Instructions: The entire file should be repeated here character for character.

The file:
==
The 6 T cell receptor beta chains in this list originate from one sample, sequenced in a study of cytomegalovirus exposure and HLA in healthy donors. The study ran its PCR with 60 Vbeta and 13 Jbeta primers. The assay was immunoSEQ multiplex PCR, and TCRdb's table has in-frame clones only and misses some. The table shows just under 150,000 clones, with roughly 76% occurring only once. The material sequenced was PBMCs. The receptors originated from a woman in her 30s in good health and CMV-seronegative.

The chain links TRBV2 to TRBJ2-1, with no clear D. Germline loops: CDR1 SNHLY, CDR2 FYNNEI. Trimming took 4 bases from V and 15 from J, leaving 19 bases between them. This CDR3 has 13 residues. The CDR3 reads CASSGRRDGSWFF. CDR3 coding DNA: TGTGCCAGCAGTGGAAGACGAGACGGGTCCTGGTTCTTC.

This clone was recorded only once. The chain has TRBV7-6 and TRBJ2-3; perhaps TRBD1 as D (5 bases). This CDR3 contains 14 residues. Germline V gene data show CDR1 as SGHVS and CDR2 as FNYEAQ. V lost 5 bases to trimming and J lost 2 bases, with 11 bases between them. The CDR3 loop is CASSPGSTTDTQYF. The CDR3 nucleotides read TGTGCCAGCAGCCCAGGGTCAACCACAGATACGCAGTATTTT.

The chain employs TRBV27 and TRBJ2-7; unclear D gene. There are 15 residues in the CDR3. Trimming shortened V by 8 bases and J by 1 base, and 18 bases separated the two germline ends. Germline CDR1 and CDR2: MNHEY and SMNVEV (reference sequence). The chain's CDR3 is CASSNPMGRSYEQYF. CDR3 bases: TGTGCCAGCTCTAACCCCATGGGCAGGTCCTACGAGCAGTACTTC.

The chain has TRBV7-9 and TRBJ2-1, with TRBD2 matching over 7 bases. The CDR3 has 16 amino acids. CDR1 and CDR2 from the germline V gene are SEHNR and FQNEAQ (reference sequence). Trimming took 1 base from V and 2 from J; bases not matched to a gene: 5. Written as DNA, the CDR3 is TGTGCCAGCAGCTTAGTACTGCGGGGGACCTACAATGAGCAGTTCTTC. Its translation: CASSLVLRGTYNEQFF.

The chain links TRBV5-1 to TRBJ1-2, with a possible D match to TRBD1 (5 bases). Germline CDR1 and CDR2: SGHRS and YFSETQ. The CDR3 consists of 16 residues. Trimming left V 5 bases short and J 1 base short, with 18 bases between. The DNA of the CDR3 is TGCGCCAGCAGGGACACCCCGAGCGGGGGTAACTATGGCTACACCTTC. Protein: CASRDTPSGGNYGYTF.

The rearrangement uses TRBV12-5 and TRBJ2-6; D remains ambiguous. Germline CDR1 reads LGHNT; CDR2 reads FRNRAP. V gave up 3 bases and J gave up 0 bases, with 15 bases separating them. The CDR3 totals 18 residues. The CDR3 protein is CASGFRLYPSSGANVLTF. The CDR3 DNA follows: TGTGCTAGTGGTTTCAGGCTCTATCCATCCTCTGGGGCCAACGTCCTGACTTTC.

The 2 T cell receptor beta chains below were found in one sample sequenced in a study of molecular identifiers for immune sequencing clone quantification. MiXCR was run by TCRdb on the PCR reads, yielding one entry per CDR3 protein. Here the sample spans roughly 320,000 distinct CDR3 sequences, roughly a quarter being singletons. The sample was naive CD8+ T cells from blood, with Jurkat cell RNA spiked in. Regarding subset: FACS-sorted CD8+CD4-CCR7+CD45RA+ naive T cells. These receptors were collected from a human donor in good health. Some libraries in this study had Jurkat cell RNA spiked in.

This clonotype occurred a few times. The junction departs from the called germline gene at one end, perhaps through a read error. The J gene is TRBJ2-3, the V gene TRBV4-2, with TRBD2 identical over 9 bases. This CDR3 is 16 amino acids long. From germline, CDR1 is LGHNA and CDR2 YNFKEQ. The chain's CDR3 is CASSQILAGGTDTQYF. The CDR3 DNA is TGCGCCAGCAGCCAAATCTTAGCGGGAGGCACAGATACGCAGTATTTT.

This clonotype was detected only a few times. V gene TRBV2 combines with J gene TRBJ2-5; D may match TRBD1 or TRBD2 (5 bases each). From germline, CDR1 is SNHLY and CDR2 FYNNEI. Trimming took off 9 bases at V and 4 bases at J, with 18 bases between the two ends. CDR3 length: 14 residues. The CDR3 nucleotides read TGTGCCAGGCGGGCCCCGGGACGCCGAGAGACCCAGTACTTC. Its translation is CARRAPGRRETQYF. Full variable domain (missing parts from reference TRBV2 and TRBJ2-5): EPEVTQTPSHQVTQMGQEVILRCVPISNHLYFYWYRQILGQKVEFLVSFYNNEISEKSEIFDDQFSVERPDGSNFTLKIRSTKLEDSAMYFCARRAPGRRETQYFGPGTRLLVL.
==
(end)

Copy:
The 6 T cell receptor beta chains in this list originate from one sample, sequenced in a study of cytomegalovirus exposure and HLA in healthy donors. The study ran its PCR with 60 Vbeta and 13 Jbeta primers. The assay was immunoSEQ multiplex PCR, and TCRdb's table has in-frame clones only and misses some. The table shows just under 150,000 clones, with roughly 76% occurring only once. The material sequenced was PBMCs. The receptors originated from a woman in her 30s in good health and CMV-seronegative.

The chain links TRBV2 to TRBJ2-1, with no clear D. Germline loops: CDR1 SNHLY, CDR2 FYNNEI. Trimming took 4 bases from V and 15 from J, leaving 19 bases between them. This CDR3 has 13 residues. The CDR3 reads CASSGRRDGSWFF. CDR3 coding DNA: TGTGCCAGCAGTGGAAGACGAGACGGGTCCTGGTTCTTC.

This clone was recorded only once. The chain has TRBV7-6 and TRBJ2-3; perhaps TRBD1 as D (5 bases). This CDR3 contains 14 residues. Germline V gene data show CDR1 as SGHVS and CDR2 as FNYEAQ. V lost 5 bases to trimming and J lost 2 bases, with 11 bases between them. The CDR3 loop is CASSPGSTTDTQYF. The CDR3 nucleotides read TGTGCCAGCAGCCCAGGGTCAACCACAGATACGCAGTATTTT.

The chain employs TRBV27 and TRBJ2-7; unclear D gene. There are 15 residues in the CDR3. Trimming shortened V by 8 bases and J by 1 base, and 18 bases separated the two germline ends. Germline CDR1 and CDR2: MNHEY and SMNVEV (reference sequence). The chain's CDR3 is CASSNPMGRSYEQYF. CDR3 bases: TGTGCCAGCTCTAACCCCATGGGCAGGTCCTACGAGCAGTACTTC.

The chain has TRBV7-9 and TRBJ2-1, with TRBD2 matching over 7 bases. The CDR3 has 16 amino acids. CDR1 and CDR2 from the germline V gene are SEHNR and FQNEAQ (reference sequence). Trimming took 1 base from V and 2 from J; bases not matched to a gene: 5. Written as DNA, the CDR3 is TGTGCCAGCAGCTTAGTACTGCGGGGGACCTACAATGAGCAGTTCTTC. Its translation: CASSLVLRGTYNEQFF.

The chain links TRBV5-1 to TRBJ1-2, with a possible D match to TRBD1 (5 bases). Germline CDR1 and CDR2: SGHRS and YFSETQ. The CDR3 consists of 16 residues. Trimming left V 5 bases short and J 1 base short, with 18 bases between. The DNA of the CDR3 is TGCGCCAGCAGGGACACCCCGAGCGGGGGTAACTATGGCTACACCTTC. Protein: CASRDTPSGGNYGYTF.

The rearrangement uses TRBV12-5 and TRBJ2-6; D remains ambiguous. Germline CDR1 reads LGHNT; CDR2 reads FRNRAP. V gave up 3 bases and J gave up 0 bases, with 15 bases separating them. The CDR3 totals 18 residues. The CDR3 protein is CASGFRLYPSSGANVLTF. The CDR3 DNA follows: TGTGCTAGTGGTTTCAGGCTCTATCCATCCTCTGGGGCCAACGTCCTGACTTTC.

The 2 T cell receptor beta chains below were found in one sample sequenced in a study of molecular identifiers for immune sequencing clone quantification. MiXCR was run by TCRdb on the PCR reads, yielding one entry per CDR3 protein. Here the sample spans roughly 320,000 distinct CDR3 sequences, roughly a quarter being singletons. The sample was naive CD8+ T cells from blood, with Jurkat cell RNA spiked in. Regarding subset: FACS-sorted CD8+CD4-CCR7+CD45RA+ naive T cells. These receptors were collected from a human donor in good health. Some libraries in this study had Jurkat cell RNA spiked in.

This clonotype occurred a few times. The junction departs from the called germline gene at one end, perhaps through a read error. The J gene is TRBJ2-3, the V gene TRBV4-2, with TRBD2 identical over 9 bases. This CDR3 is 16 amino acids long. From germline, CDR1 is LGHNA and CDR2 YNFKEQ. The chain's CDR3 is CASSQILAGGTDTQYF. The CDR3 DNA is TGCGCCAGCAGCCAAATCTTAGCGGGAGGCACAGATACGCAGTATTTT.

This clonotype was detected only a few times. V gene TRBV2 combines with J gene TRBJ2-5; D may match TRBD1 or TRBD2 (5 bases each). From germline, CDR1 is SNHLY and CDR2 FYNNEI. Trimming took off 9 bases at V and 4 bases at J, with 18 bases between the two ends. CDR3 length: 14 residues. The CDR3 nucleotides read TGTGCCAGGCGGGCCCCGGGACGCCGAGAGACCCAGTACTTC. Its translation is CARRAPGRRETQYF. Full variable domain (missing parts from reference TRBV2 and TRBJ2-5): EPEVTQTPSHQVTQMGQEVILRCVPISNHLYFYWYRQILGQKVEFLVSFYNNEISEKSEIFDDQFSVERPDGSNFTLKIRSTKLEDSAMYFCARRAPGRRETQYFGPGTRLLVL.